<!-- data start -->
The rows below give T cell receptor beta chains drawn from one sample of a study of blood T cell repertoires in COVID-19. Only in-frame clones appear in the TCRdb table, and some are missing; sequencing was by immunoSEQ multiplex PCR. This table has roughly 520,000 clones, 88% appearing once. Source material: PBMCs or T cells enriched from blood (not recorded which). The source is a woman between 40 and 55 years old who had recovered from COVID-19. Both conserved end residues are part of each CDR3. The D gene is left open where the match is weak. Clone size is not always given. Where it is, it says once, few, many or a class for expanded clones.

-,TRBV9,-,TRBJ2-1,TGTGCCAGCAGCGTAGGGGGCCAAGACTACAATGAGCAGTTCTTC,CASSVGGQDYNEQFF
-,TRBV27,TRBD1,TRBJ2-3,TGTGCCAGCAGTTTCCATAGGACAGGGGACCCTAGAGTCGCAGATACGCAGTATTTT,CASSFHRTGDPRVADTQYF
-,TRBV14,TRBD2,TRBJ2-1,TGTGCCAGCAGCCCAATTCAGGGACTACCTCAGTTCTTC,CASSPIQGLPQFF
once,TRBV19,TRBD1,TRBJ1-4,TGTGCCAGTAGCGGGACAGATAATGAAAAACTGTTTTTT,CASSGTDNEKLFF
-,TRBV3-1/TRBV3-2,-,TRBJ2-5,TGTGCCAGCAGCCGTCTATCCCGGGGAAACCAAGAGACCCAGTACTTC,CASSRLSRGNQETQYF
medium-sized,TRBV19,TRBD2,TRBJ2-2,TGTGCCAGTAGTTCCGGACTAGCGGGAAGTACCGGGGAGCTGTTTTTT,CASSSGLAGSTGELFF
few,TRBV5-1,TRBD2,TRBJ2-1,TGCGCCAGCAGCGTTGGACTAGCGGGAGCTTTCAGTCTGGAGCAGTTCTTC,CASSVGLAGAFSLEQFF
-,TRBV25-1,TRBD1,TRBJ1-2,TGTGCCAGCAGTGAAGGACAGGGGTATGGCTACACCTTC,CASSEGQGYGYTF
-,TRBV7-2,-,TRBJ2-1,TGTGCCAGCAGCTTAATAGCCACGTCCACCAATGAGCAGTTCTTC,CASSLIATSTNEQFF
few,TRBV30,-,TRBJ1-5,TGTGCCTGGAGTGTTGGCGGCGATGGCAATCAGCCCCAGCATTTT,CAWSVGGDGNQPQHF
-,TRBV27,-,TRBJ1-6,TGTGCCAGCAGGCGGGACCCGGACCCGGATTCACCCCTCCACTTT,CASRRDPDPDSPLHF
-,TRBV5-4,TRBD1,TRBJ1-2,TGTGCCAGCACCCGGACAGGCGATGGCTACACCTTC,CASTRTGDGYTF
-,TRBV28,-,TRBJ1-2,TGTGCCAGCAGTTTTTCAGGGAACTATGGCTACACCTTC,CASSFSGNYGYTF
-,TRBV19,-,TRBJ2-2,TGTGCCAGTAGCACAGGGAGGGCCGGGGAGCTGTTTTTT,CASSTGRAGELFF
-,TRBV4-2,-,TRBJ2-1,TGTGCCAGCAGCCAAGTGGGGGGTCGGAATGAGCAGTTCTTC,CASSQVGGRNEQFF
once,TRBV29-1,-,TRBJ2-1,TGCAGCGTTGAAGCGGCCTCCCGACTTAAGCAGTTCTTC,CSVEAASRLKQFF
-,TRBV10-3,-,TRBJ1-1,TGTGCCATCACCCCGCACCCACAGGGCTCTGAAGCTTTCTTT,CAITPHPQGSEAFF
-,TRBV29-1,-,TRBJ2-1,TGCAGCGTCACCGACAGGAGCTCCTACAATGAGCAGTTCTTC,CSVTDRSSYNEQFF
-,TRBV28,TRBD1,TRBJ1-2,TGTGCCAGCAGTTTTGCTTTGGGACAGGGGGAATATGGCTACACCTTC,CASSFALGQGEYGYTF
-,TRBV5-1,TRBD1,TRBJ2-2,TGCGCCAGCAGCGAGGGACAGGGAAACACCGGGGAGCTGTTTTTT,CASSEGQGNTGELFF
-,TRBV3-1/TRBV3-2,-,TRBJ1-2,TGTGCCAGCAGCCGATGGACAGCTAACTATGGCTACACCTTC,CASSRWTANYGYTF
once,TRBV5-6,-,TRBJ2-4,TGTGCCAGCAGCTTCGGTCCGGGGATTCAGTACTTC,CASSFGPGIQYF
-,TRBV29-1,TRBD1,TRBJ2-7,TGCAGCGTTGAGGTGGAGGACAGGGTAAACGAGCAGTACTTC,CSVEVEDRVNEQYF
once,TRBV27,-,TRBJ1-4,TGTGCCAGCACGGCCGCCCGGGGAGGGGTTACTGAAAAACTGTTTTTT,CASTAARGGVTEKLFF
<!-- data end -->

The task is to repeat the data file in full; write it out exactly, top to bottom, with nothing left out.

The rows below give T cell receptor beta chains drawn from one sample of a study of blood T cell repertoires in COVID-19. Only in-frame clones appear in the TCRdb table, and some are missing; sequencing was by immunoSEQ multiplex PCR. This table has roughly 520,000 clones, 88% appearing once. Source material: PBMCs or T cells enriched from blood (not recorded which). The source is a woman between 40 and 55 years old who had recovered from COVID-19. Both conserved end residues are part of each CDR3. The D gene is left open where the match is weak. Clone size is not always given. Where it is, it says once, few, many or a class for expanded clones.

-,TRBV9,-,TRBJ2-1,TGTGCCAGCAGCGTAGGGGGCCAAGACTACAATGAGCAGTTCTTC,CASSVGGQDYNEQFF
-,TRBV27,TRBD1,TRBJ2-3,TGTGCCAGCAGTTTCCATAGGACAGGGGACCCTAGAGTCGCAGATACGCAGTATTTT,CASSFHRTGDPRVADTQYF
-,TRBV14,TRBD2,TRBJ2-1,TGTGCCAGCAGCCCAATTCAGGGACTACCTCAGTTCTTC,CASSPIQGLPQFF
once,TRBV19,TRBD1,TRBJ1-4,TGTGCCAGTAGCGGGACAGATAATGAAAAACTGTTTTTT,CASSGTDNEKLFF
-,TRBV3-1/TRBV3-2,-,TRBJ2-5,TGTGCCAGCAGCCGTCTATCCCGGGGAAACCAAGAGACCCAGTACTTC,CASSRLSRGNQETQYF
medium-sized,TRBV19,TRBD2,TRBJ2-2,TGTGCCAGTAGTTCCGGACTAGCGGGAAGTACCGGGGAGCTGTTTTTT,CASSSGLAGSTGELFF
few,TRBV5-1,TRBD2,TRBJ2-1,TGCGCCAGCAGCGTTGGACTAGCGGGAGCTTTCAGTCTGGAGCAGTTCTTC,CASSVGLAGAFSLEQFF
-,TRBV25-1,TRBD1,TRBJ1-2,TGTGCCAGCAGTGAAGGACAGGGGTATGGCTACACCTTC,CASSEGQGYGYTF
-,TRBV7-2,-,TRBJ2-1,TGTGCCAGCAGCTTAATAGCCACGTCCACCAATGAGCAGTTCTTC,CASSLIATSTNEQFF
few,TRBV30,-,TRBJ1-5,TGTGCCTGGAGTGTTGGCGGCGATGGCAATCAGCCCCAGCATTTT,CAWSVGGDGNQPQHF
-,TRBV27,-,TRBJ1-6,TGTGCCAGCAGGCGGGACCCGGACCCGGATTCACCCCTCCACTTT,CASRRDPDPDSPLHF
-,TRBV5-4,TRBD1,TRBJ1-2,TGTGCCAGCACCCGGACAGGCGATGGCTACACCTTC,CASTRTGDGYTF
-,TRBV28,-,TRBJ1-2,TGTGCCAGCAGTTTTTCAGGGAACTATGGCTACACCTTC,CASSFSGNYGYTF
-,TRBV19,-,TRBJ2-2,TGTGCCAGTAGCACAGGGAGGGCCGGGGAGCTGTTTTTT,CASSTGRAGELFF
-,TRBV4-2,-,TRBJ2-1,TGTGCCAGCAGCCAAGTGGGGGGTCGGAATGAGCAGTTCTTC,CASSQVGGRNEQFF
once,TRBV29-1,-,TRBJ2-1,TGCAGCGTTGAAGCGGCCTCCCGACTTAAGCAGTTCTTC,CSVEAASRLKQFF
-,TRBV10-3,-,TRBJ1-1,TGTGCCATCACCCCGCACCCACAGGGCTCTGAAGCTTTCTTT,CAITPHPQGSEAFF
-,TRBV29-1,-,TRBJ2-1,TGCAGCGTCACCGACAGGAGCTCCTACAATGAGCAGTTCTTC,CSVTDRSSYNEQFF
-,TRBV28,TRBD1,TRBJ1-2,TGTGCCAGCAGTTTTGCTTTGGGACAGGGGGAATATGGCTACACCTTC,CASSFALGQGEYGYTF
-,TRBV5-1,TRBD1,TRBJ2-2,TGCGCCAGCAGCGAGGGACAGGGAAACACCGGGGAGCTGTTTTTT,CASSEGQGNTGELFF
-,TRBV3-1/TRBV3-2,-,TRBJ1-2,TGTGCCAGCAGCCGATGGACAGCTAACTATGGCTACACCTTC,CASSRWTANYGYTF
once,TRBV5-6,-,TRBJ2-4,TGTGCCAGCAGCTTCGGTCCGGGGATTCAGTACTTC,CASSFGPGIQYF
-,TRBV29-1,TRBD1,TRBJ2-7,TGCAGCGTTGAGGTGGAGGACAGGGTAAACGAGCAGTACTTC,CSVEVEDRVNEQYF
once,TRBV27,-,TRBJ1-4,TGTGCCAGCACGGCCGCCCGGGGAGGGGTTACTGAAAAACTGTTTTTT,CASTAARGGVTEKLFF